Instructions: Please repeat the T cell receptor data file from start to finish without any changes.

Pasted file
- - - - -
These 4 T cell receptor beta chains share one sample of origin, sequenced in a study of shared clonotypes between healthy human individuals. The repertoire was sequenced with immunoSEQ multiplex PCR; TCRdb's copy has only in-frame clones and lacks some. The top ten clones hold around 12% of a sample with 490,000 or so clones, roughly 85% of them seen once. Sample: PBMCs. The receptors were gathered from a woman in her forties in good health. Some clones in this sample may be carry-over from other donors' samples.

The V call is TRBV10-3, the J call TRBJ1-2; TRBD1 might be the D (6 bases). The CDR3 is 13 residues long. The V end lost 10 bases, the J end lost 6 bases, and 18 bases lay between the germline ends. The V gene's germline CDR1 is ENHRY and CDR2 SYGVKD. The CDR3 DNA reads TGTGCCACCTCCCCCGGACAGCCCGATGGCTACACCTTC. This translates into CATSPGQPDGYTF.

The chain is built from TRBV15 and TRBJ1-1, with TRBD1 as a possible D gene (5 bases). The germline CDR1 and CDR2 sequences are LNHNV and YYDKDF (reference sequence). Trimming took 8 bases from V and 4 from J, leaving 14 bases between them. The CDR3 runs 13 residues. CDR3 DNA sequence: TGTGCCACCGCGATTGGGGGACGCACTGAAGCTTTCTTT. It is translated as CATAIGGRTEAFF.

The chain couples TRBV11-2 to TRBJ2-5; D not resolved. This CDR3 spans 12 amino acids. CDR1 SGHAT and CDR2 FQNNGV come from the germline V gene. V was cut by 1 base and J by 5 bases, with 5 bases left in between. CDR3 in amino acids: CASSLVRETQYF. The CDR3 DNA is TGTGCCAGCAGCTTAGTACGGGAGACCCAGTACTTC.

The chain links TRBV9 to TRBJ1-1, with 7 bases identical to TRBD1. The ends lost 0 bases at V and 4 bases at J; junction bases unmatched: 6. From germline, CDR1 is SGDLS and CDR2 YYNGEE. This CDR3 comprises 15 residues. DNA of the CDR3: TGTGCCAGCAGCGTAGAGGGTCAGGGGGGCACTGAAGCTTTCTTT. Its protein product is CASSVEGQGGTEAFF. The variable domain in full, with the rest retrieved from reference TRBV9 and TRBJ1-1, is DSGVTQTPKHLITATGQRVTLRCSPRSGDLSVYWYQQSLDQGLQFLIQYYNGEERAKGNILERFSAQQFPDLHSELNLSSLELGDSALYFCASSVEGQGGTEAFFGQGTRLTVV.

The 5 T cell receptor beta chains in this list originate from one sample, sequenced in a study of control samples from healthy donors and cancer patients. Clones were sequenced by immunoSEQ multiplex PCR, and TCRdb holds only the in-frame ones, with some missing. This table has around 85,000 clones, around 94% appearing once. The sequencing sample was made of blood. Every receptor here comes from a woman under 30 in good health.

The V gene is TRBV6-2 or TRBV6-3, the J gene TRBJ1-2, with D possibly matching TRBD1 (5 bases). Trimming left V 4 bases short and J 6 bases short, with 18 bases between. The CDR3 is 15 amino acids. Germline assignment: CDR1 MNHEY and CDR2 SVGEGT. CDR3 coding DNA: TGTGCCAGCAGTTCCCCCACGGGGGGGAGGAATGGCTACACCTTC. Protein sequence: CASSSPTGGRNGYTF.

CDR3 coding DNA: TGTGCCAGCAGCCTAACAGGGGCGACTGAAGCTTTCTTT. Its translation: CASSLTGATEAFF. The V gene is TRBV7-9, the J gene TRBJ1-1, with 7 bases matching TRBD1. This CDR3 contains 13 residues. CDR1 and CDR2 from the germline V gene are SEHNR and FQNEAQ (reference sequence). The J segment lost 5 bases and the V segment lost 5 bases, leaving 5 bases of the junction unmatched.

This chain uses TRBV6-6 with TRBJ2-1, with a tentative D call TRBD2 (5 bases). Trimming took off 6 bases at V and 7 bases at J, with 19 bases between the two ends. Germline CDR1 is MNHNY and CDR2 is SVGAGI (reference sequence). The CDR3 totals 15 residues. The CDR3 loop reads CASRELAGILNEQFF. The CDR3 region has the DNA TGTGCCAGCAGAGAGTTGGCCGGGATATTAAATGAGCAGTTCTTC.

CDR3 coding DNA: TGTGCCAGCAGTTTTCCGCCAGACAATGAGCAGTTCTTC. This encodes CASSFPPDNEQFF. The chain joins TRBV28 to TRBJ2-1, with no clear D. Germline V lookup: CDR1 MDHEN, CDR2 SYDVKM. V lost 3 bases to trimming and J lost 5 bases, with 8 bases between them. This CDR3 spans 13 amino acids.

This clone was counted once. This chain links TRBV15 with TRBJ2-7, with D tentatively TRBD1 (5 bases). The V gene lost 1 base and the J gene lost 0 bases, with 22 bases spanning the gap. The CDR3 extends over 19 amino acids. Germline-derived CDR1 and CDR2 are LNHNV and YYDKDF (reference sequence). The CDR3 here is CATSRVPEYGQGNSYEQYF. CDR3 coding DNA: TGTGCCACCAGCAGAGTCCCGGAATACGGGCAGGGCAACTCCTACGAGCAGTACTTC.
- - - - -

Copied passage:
These 4 T cell receptor beta chains share one sample of origin, sequenced in a study of shared clonotypes between healthy human individuals. The repertoire was sequenced with immunoSEQ multiplex PCR; TCRdb's copy has only in-frame clones and lacks some. The top ten clones hold around 12% of a sample with 490,000 or so clones, roughly 85% of them seen once. Sample: PBMCs. The receptors were gathered from a woman in her forties in good health. Some clones in this sample may be carry-over from other donors' samples.

The V call is TRBV10-3, the J call TRBJ1-2; TRBD1 might be the D (6 bases). The CDR3 is 13 residues long. The V end lost 10 bases, the J end lost 6 bases, and 18 bases lay between the germline ends. The V gene's germline CDR1 is ENHRY and CDR2 SYGVKD. The CDR3 DNA reads TGTGCCACCTCCCCCGGACAGCCCGATGGCTACACCTTC. This translates into CATSPGQPDGYTF.

The chain is built from TRBV15 and TRBJ1-1, with TRBD1 as a possible D gene (5 bases). The germline CDR1 and CDR2 sequences are LNHNV and YYDKDF (reference sequence). Trimming took 8 bases from V and 4 from J, leaving 14 bases between them. The CDR3 runs 13 residues. CDR3 DNA sequence: TGTGCCACCGCGATTGGGGGACGCACTGAAGCTTTCTTT. It is translated as CATAIGGRTEAFF.

The chain couples TRBV11-2 to TRBJ2-5; D not resolved. This CDR3 spans 12 amino acids. CDR1 SGHAT and CDR2 FQNNGV come from the germline V gene. V was cut by 1 base and J by 5 bases, with 5 bases left in between. CDR3 in amino acids: CASSLVRETQYF. The CDR3 DNA is TGTGCCAGCAGCTTAGTACGGGAGACCCAGTACTTC.

The chain links TRBV9 to TRBJ1-1, with 7 bases identical to TRBD1. The ends lost 0 bases at V and 4 bases at J; junction bases unmatched: 6. From germline, CDR1 is SGDLS and CDR2 YYNGEE. This CDR3 comprises 15 residues. DNA of the CDR3: TGTGCCAGCAGCGTAGAGGGTCAGGGGGGCACTGAAGCTTTCTTT. Its protein product is CASSVEGQGGTEAFF. The variable domain in full, with the rest retrieved from reference TRBV9 and TRBJ1-1, is DSGVTQTPKHLITATGQRVTLRCSPRSGDLSVYWYQQSLDQGLQFLIQYYNGEERAKGNILERFSAQQFPDLHSELNLSSLELGDSALYFCASSVEGQGGTEAFFGQGTRLTVV.

The 5 T cell receptor beta chains in this list originate from one sample, sequenced in a study of control samples from healthy donors and cancer patients. Clones were sequenced by immunoSEQ multiplex PCR, and TCRdb holds only the in-frame ones, with some missing. This table has around 85,000 clones, around 94% appearing once. The sequencing sample was made of blood. Every receptor here comes from a woman under 30 in good health.

The V gene is TRBV6-2 or TRBV6-3, the J gene TRBJ1-2, with D possibly matching TRBD1 (5 bases). Trimming left V 4 bases short and J 6 bases short, with 18 bases between. The CDR3 is 15 amino acids. Germline assignment: CDR1 MNHEY and CDR2 SVGEGT. CDR3 coding DNA: TGTGCCAGCAGTTCCCCCACGGGGGGGAGGAATGGCTACACCTTC. Protein sequence: CASSSPTGGRNGYTF.

CDR3 coding DNA: TGTGCCAGCAGCCTAACAGGGGCGACTGAAGCTTTCTTT. Its translation: CASSLTGATEAFF. The V gene is TRBV7-9, the J gene TRBJ1-1, with 7 bases matching TRBD1. This CDR3 contains 13 residues. CDR1 and CDR2 from the germline V gene are SEHNR and FQNEAQ (reference sequence). The J segment lost 5 bases and the V segment lost 5 bases, leaving 5 bases of the junction unmatched.

This chain uses TRBV6-6 with TRBJ2-1, with a tentative D call TRBD2 (5 bases). Trimming took off 6 bases at V and 7 bases at J, with 19 bases between the two ends. Germline CDR1 is MNHNY and CDR2 is SVGAGI (reference sequence). The CDR3 totals 15 residues. The CDR3 loop reads CASRELAGILNEQFF. The CDR3 region has the DNA TGTGCCAGCAGAGAGTTGGCCGGGATATTAAATGAGCAGTTCTTC.

CDR3 coding DNA: TGTGCCAGCAGTTTTCCGCCAGACAATGAGCAGTTCTTC. This encodes CASSFPPDNEQFF. The chain joins TRBV28 to TRBJ2-1, with no clear D. Germline V lookup: CDR1 MDHEN, CDR2 SYDVKM. V lost 3 bases to trimming and J lost 5 bases, with 8 bases between them. This CDR3 spans 13 amino acids.

This clone was counted once. This chain links TRBV15 with TRBJ2-7, with D tentatively TRBD1 (5 bases). The V gene lost 1 base and the J gene lost 0 bases, with 22 bases spanning the gap. The CDR3 extends over 19 amino acids. Germline-derived CDR1 and CDR2 are LNHNV and YYDKDF (reference sequence). The CDR3 here is CATSRVPEYGQGNSYEQYF. CDR3 coding DNA: TGTGCCACCAGCAGAGTCCCGGAATACGGGCAGGGCAACTCCTACGAGCAGTACTTC.